of the detection limit for that chemical when making threshold determinations and release and
other waste management calculations.
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                              Example - Average Concentration

 Is it appropriate for a chemical distribution facility to develop an average concentration for an EPCRA
 Section 313 chemical contained in thousands of similar products managed by the facility, and then use that
 average as a basis of threshold determination? If so, does EPA have a recommended approach for
 developing such an average?

 EPCRA allows facilities to use "readily available data" to provide information required under EPCRA Section
 313.  When data are not readily available, EPCRA allows facilities to use "reasonable estimates"of the amounts
 involved. A facility must use its best judgment to determine whether data are "readily available." Thus, with
 regard to use of average concentration levels, a facility must use its best judgment to decide whether the raw data
 from which it might base any average concentration level are readily available.  In any event, a facility  should
 carefully document its decision making.  For example, if a facility decides to use average concentration levels,  it
 should document why the raw data from which the averages are based are not readily available, how it arrived at
 any average concentration level used, and why the average concentration level is a "reasonable estimate"of the
 amount of the EPCRA Section 313 chemical in the waste stream. EPA does not have a recommended approach
 for determining average concentration levels.
3.2.2  Evaluation of Exemptions

       EPCRA Section 313 provides facilities with certain exemptions:

       •       Laboratory Activities Exemption;
       •       De minimis exemption;
       •       Article exemption;
       •       Exemptions that apply to the otherwise use of chemicals: routine janitorial/facility
               grounds maintenance; personal use exemption; structural component exemption;
               motor vehicle maintenance exemption; exemption for air or water drawn from the
               environment or municipal sources for certain uses.

3.2.2.1 Laboratory Activities Exemption

       This exemption includes EPCRA Section 313 chemicals that are manufactured, processed,
or otherwise used in a laboratory under supervision of a technically qualified individual.  This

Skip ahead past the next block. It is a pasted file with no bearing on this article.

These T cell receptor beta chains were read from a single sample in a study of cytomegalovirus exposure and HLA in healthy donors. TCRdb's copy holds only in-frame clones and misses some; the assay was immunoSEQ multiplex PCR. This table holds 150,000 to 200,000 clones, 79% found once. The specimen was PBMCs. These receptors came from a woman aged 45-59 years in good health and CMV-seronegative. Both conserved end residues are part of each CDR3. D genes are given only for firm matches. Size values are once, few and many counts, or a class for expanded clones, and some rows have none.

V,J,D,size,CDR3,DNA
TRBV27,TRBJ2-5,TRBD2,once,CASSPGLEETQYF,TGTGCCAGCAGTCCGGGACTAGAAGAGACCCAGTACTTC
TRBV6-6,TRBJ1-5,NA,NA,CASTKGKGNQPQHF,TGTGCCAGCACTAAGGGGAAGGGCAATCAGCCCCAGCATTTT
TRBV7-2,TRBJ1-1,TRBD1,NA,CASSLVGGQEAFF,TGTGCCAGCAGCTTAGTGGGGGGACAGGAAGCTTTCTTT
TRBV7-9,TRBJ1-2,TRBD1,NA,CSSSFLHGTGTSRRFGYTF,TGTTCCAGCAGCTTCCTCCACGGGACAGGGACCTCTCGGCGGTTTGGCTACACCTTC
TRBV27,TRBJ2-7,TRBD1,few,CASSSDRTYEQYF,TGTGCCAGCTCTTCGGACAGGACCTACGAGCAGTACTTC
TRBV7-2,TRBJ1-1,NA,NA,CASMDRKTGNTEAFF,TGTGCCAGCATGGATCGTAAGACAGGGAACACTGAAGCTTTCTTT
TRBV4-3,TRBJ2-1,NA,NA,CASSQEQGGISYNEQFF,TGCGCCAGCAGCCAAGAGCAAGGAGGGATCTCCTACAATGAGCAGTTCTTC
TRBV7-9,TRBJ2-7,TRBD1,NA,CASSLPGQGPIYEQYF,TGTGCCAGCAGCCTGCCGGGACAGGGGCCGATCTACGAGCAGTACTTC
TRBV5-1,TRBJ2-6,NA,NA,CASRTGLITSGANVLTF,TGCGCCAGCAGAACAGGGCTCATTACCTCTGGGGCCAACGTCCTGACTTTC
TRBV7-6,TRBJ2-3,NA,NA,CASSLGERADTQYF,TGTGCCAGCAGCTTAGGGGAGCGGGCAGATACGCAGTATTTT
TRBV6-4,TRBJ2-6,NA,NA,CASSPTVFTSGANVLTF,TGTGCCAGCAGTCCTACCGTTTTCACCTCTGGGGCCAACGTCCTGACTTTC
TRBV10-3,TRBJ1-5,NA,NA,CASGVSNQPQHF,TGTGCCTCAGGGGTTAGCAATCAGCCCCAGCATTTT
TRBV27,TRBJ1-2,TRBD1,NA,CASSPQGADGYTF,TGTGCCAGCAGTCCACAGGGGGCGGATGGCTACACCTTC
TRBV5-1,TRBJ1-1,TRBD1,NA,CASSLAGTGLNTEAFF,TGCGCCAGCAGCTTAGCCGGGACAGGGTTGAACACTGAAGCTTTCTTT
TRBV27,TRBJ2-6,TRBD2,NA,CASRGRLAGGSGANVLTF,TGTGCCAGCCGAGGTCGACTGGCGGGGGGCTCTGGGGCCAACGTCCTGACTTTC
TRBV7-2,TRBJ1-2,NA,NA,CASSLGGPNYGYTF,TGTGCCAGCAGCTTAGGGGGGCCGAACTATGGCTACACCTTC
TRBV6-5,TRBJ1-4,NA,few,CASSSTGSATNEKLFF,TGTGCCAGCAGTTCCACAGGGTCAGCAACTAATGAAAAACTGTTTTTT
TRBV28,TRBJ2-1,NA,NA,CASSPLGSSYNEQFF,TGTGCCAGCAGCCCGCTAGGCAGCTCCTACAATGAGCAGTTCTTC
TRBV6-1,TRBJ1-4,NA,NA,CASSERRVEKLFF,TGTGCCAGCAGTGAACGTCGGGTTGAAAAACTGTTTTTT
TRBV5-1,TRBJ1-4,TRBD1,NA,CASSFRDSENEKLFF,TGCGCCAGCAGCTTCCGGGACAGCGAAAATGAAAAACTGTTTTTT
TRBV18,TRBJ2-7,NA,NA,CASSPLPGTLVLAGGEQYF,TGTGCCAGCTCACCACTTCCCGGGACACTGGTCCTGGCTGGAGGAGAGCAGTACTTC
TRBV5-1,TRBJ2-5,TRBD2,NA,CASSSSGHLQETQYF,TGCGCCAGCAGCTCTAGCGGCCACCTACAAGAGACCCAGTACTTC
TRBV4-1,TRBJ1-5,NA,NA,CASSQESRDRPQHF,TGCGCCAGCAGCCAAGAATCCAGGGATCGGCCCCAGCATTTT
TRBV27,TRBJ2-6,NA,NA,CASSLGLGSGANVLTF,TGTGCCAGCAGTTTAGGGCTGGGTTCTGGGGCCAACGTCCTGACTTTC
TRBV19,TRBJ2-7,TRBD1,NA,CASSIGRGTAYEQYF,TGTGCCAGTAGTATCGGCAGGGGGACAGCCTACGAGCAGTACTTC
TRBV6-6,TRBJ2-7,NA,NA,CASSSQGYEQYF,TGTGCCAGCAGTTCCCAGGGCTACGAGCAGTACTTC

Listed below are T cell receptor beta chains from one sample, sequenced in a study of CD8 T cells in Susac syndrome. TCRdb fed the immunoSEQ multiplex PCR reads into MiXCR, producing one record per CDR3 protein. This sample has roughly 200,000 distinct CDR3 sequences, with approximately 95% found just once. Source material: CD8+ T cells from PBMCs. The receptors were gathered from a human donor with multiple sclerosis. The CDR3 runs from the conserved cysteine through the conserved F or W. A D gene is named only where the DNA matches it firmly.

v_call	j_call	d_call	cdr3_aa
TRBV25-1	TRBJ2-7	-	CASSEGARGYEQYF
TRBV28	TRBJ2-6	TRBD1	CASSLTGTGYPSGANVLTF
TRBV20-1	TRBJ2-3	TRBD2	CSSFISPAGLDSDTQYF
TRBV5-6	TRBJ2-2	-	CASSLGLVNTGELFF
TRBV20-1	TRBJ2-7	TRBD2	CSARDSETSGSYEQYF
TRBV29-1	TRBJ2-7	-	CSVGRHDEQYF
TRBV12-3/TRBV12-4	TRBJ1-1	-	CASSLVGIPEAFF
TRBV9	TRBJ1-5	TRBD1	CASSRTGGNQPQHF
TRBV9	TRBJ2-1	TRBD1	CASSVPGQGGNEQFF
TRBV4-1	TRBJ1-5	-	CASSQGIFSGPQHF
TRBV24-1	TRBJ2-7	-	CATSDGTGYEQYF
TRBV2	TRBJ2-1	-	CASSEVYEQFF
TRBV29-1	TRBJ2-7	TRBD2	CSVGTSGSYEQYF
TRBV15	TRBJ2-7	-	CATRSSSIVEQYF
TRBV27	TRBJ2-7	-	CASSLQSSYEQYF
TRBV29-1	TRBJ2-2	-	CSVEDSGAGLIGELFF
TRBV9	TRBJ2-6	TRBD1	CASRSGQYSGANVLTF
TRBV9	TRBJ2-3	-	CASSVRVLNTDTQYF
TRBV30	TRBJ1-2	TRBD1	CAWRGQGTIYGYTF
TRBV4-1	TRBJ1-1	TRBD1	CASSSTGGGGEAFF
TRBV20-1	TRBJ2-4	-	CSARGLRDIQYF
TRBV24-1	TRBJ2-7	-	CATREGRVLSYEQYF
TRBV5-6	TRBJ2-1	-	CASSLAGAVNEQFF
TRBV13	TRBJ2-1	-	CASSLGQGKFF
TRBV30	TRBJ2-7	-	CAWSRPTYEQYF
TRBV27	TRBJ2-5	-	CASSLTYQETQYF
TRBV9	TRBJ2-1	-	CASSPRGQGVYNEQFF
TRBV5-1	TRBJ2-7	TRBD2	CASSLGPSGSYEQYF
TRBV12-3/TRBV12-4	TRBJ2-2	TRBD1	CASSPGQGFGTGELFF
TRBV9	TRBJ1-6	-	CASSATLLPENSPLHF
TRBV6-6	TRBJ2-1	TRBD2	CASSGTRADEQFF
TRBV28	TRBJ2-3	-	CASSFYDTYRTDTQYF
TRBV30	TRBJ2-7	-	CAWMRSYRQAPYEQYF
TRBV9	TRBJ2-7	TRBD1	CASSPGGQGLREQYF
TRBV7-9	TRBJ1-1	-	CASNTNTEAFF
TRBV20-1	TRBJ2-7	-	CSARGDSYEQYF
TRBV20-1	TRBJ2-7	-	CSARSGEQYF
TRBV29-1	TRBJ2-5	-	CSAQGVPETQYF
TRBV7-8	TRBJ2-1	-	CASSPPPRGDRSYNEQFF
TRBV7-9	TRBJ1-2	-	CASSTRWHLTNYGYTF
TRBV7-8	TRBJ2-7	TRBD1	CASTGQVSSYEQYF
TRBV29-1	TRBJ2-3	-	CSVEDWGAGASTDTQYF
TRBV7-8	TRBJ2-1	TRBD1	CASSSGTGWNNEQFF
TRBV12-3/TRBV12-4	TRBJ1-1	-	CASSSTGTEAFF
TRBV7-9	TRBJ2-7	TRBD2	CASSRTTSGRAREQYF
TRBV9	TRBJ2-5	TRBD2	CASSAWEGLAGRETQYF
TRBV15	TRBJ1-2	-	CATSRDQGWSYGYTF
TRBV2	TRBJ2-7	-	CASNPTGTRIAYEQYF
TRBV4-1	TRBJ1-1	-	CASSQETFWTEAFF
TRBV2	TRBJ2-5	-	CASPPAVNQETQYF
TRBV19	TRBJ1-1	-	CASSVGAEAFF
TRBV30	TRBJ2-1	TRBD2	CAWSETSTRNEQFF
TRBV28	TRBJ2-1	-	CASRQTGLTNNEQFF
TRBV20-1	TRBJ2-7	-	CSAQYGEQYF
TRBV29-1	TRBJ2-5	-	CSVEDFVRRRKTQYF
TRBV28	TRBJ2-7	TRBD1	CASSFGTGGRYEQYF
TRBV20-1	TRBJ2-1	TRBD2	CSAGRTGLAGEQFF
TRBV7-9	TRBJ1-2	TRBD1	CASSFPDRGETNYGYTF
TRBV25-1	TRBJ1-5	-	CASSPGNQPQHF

exemption may be applicable in such circumstances as laboratory sampling and analysis, research
and development, and quality assurance and quality control activities.  It does not include pilot
plant scale or specialty chemical production. It also does not include laboratory support activities.
For example,  chemicals used to maintain laboratory equipment are not eligible for the laboratory
exemption.
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                       Example - Laboratory Activities Exemption

 If a facility takes a sample from its process stream to be tested in a laboratory for quality control
 purposes, are releases of an EPCRA Section 313 chemical from the testing of the sample in the laboratory
 exempt under the laboratory activities exemption?

 Yes, provided that the laboratory at the covered facility is under the direct supervision of a technically qualified
 individual as provided in 40 CFR 372.38(d). The laboratory exemption applies to the "manufacture," "process,"
 or "otherwise use" of EPCRA Section 313 chemicals and any associated release or other waste management
 amounts that take place in a qualifying laboratory.
3.2.2.2 De Minimis Exemption

       If the amount of EPCRA Section 313 chemical(s) present in a mixture or other trade name
product processed or otherwise used is below its de minimis concentration level, that amount is
considered to be exempt from threshold determinations and release and other waste management
calculations. (Note that this exemption does not apply to manufacturing, except for importation or
as an impurity as discussed below.) Because wastes are not considered mixtures or other trade
name products, the de minimis exemption does not apply to wastes.  The de minimis concentration
for mixtures or other trade name products is 1%, except for OSHA-defmed carcinogens, which
have a 0.1% Je minimis concentration.  If a mixture or other trade name product contains more
than one member of a compound category, the weight percent of all members must be summed. If
the total meets or exceeds the category's de minimis level, the de minimis exemption does not
apply. Information may only be available that lists the concentration of chemicals in mixtures as a
range. EPA has developed guidance on how to determine quantities that are applicable to
threshold determinations, release, and other waste management calculations when this range
straddles the de minimis value. EPA has published several detailed  questions and answers and a
directive in the EPCRA Section 313 Q&A Document that may be helpful if you have additional
concerns about the de minimis exemption.  The TRI Forms and Instructions list each EPCRA
Section 313 chemical and compound category with the associated de minimis value.

       The de minimis exemption also applies in limited circumstances to the manufacture of
EPCRA Section 313 chemicals.  In the specific case where EPCRA Section 313 chemicals  are